• Addresses handling of incidents and remediation, application security, encryption issues, storage, virtualization mechanisms and vulnerabilities, and access control

  • As the most current and complete guide to helping you find your way through a maze of security minefields, this book is mandatory reading if you are involved in any aspect of cloud computing.

    Table of Contents

    1. Copyright
    2. About the Authors
    3. Credits
    4. Acknowledgments
    5. Foreword
    6. Introduction
      1. Overview of the Book and Technology
      2. How This Book Is Organized
      3. Who Should Read This Book
      4. Summary
    7. 1. Cloud Computing Fundamentals
      1. 1.1. What Is Cloud Computing?
        1. 1.1.1. What Cloud Computing Isn't
        2. 1.1.2. Alternative Views
      2. 1.2. Essential Characteristics
        1. 1.2.1. On-Demand Self-Service
        2. 1.2.2. BroadNetwork Access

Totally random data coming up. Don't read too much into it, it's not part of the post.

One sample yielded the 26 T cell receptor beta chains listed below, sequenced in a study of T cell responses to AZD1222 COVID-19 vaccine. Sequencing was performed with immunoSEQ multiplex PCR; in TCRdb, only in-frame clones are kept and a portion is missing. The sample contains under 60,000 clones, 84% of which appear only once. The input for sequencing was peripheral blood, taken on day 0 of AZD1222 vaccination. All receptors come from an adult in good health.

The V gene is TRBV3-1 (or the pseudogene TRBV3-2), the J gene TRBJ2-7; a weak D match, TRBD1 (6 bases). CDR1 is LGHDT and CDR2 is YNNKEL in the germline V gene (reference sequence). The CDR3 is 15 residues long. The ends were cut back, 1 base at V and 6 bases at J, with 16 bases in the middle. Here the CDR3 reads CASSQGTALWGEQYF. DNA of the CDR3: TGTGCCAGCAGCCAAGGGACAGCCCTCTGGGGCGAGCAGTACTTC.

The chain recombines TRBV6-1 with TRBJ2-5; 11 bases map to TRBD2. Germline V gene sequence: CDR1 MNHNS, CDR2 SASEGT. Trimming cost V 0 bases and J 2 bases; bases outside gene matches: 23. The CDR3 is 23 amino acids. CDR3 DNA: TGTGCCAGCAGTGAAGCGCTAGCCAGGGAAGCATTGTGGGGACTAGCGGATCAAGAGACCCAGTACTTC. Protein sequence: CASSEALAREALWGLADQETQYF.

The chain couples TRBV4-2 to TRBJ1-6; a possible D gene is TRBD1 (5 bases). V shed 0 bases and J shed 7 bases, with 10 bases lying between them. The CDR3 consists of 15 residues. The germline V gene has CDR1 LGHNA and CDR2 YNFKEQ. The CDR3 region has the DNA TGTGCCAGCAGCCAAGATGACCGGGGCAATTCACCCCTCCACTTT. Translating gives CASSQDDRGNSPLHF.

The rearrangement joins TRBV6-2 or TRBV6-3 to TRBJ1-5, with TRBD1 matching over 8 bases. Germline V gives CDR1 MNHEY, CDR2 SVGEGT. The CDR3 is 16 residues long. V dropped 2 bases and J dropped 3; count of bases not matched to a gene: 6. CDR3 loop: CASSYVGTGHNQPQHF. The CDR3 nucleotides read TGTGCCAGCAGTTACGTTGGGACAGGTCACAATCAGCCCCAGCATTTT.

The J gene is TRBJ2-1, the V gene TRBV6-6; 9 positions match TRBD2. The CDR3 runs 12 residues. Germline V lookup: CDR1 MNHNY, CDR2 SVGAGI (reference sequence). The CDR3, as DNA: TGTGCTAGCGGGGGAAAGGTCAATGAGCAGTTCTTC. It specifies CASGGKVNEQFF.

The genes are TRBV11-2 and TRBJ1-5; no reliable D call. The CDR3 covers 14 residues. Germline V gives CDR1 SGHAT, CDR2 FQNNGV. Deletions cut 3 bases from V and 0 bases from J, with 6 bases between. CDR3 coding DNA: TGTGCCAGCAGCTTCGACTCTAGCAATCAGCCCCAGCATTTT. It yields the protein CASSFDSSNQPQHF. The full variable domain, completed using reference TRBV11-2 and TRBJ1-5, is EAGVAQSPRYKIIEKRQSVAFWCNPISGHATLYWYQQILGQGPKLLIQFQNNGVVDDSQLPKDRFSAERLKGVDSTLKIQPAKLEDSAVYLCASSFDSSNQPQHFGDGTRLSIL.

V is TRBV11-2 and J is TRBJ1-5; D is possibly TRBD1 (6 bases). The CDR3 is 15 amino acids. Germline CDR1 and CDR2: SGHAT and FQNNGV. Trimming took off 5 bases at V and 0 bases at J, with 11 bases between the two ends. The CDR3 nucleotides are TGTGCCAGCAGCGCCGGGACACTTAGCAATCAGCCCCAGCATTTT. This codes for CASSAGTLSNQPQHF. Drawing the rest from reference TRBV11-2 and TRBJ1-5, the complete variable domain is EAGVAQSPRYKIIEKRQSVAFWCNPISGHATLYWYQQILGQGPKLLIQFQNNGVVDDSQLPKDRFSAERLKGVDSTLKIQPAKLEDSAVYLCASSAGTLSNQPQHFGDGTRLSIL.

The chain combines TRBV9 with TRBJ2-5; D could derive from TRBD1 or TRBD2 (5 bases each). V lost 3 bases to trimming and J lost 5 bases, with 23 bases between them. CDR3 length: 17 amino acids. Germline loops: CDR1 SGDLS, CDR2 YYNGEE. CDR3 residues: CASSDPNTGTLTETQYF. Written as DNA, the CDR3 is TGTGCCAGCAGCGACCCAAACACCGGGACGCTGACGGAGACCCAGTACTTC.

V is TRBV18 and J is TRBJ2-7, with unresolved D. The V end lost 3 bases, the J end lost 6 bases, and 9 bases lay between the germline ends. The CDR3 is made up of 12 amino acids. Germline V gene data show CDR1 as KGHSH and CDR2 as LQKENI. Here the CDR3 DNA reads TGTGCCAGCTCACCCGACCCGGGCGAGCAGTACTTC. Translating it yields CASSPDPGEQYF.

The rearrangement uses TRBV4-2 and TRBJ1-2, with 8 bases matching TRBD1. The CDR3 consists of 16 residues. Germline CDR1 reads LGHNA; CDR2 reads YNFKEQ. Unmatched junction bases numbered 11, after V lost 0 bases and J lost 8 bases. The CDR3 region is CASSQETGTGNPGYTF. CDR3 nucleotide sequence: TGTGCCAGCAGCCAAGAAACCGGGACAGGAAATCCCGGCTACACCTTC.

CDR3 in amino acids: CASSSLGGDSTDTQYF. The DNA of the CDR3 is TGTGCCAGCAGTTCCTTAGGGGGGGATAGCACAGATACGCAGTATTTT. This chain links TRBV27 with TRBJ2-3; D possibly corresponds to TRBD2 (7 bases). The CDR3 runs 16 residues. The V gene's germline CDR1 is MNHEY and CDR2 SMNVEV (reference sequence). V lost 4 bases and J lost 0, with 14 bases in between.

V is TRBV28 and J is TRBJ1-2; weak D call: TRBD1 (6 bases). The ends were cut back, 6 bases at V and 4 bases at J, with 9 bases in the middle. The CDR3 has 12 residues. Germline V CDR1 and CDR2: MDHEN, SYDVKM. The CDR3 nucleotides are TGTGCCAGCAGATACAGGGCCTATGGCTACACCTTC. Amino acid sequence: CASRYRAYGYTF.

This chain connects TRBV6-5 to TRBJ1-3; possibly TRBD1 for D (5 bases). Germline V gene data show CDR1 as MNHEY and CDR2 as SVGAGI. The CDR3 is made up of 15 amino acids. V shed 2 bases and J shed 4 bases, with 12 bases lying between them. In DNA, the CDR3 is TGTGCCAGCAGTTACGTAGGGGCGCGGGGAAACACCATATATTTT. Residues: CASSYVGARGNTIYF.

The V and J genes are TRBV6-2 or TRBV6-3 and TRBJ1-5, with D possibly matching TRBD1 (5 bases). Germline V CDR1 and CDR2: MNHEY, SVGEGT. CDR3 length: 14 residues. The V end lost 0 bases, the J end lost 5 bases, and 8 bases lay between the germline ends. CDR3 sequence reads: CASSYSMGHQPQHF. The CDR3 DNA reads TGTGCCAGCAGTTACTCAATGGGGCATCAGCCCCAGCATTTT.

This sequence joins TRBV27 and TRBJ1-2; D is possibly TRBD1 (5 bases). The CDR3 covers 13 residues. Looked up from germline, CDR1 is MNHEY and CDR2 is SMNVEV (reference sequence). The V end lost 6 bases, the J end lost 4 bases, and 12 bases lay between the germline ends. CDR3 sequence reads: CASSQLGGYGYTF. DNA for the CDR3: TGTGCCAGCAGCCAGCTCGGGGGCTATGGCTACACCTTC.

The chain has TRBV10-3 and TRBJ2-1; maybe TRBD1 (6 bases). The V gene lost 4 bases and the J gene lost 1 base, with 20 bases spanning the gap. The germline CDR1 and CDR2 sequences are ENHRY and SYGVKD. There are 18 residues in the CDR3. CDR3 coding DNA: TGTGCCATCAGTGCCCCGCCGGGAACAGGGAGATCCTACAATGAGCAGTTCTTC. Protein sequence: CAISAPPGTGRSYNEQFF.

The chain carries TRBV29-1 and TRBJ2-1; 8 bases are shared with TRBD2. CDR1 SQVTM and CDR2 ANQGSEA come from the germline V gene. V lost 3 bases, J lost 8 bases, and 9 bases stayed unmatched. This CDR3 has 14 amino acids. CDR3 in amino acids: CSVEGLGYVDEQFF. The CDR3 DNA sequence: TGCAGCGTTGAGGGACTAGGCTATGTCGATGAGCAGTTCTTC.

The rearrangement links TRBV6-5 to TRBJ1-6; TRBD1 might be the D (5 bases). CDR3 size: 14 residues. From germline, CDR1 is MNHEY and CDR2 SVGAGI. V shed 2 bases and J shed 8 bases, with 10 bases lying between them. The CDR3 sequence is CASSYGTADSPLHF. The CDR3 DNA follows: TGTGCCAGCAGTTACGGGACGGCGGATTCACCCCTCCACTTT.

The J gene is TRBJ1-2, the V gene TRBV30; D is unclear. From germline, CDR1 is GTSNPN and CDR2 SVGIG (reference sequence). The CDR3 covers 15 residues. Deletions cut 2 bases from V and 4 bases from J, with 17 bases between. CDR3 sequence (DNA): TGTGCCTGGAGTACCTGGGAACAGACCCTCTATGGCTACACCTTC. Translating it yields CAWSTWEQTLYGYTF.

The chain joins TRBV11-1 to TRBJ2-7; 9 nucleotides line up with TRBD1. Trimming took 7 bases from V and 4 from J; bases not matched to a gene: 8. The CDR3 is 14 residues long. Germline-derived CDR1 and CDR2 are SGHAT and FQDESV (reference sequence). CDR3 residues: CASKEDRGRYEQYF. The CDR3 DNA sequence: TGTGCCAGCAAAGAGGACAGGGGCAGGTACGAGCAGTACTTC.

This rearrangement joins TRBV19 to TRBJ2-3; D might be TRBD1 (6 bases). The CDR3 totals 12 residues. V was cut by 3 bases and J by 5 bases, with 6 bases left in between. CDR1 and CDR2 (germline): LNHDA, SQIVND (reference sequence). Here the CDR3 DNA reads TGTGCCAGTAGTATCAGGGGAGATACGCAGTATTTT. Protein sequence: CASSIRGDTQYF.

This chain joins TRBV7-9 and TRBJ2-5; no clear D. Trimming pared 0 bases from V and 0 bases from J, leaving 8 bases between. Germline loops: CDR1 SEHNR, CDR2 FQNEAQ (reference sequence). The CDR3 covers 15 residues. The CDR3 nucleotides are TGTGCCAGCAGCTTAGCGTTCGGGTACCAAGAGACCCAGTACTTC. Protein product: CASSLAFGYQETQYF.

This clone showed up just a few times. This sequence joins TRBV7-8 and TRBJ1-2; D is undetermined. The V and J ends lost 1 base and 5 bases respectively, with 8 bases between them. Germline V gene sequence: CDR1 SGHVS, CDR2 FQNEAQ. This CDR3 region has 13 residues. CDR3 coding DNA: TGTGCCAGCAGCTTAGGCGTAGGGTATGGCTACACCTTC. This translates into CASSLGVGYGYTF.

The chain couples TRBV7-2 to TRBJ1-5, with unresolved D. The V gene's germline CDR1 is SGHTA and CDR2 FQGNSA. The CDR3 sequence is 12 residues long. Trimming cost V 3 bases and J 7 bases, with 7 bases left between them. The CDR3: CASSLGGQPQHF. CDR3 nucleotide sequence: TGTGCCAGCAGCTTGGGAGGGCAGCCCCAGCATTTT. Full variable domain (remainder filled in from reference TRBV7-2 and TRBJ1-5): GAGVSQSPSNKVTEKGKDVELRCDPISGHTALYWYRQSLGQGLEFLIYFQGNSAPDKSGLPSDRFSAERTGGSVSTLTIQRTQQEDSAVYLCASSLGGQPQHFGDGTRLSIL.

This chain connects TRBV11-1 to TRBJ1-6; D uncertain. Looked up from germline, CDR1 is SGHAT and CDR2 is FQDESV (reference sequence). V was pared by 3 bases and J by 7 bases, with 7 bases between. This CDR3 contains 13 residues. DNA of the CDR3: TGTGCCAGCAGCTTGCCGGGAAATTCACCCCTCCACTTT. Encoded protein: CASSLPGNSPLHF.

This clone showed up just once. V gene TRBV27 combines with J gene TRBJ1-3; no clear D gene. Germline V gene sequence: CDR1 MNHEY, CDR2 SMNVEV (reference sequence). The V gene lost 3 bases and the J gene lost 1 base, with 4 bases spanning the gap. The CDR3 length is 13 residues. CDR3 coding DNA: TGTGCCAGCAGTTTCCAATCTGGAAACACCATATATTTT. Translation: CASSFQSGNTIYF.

3. 1.2.3. Location-Independent Resource Pooling
        4. 1.2.4. Rapid Elasticity
        5. 1.2.5. Measured Service
      3. 1.3. Architectural Influences
        1. 1.3.1. High-Performance Computing
        2. 1.3.2. Utility and Enterprise Grid Computing
        3. 1.3.3. Autonomic Computing
        4. 1.3.4. Service Consolidation
        5. 1.3.5. Horizontal Scaling
        6. 1.3.6. Web Services
        7. 1.3.7. High-Scalability Architecture
      4. 1.4. Technological Influences
        1. 1.4.1. Universal Connectivity
        2. 1.4.2. Commoditization
        3. 1.4.3. Excess Capacity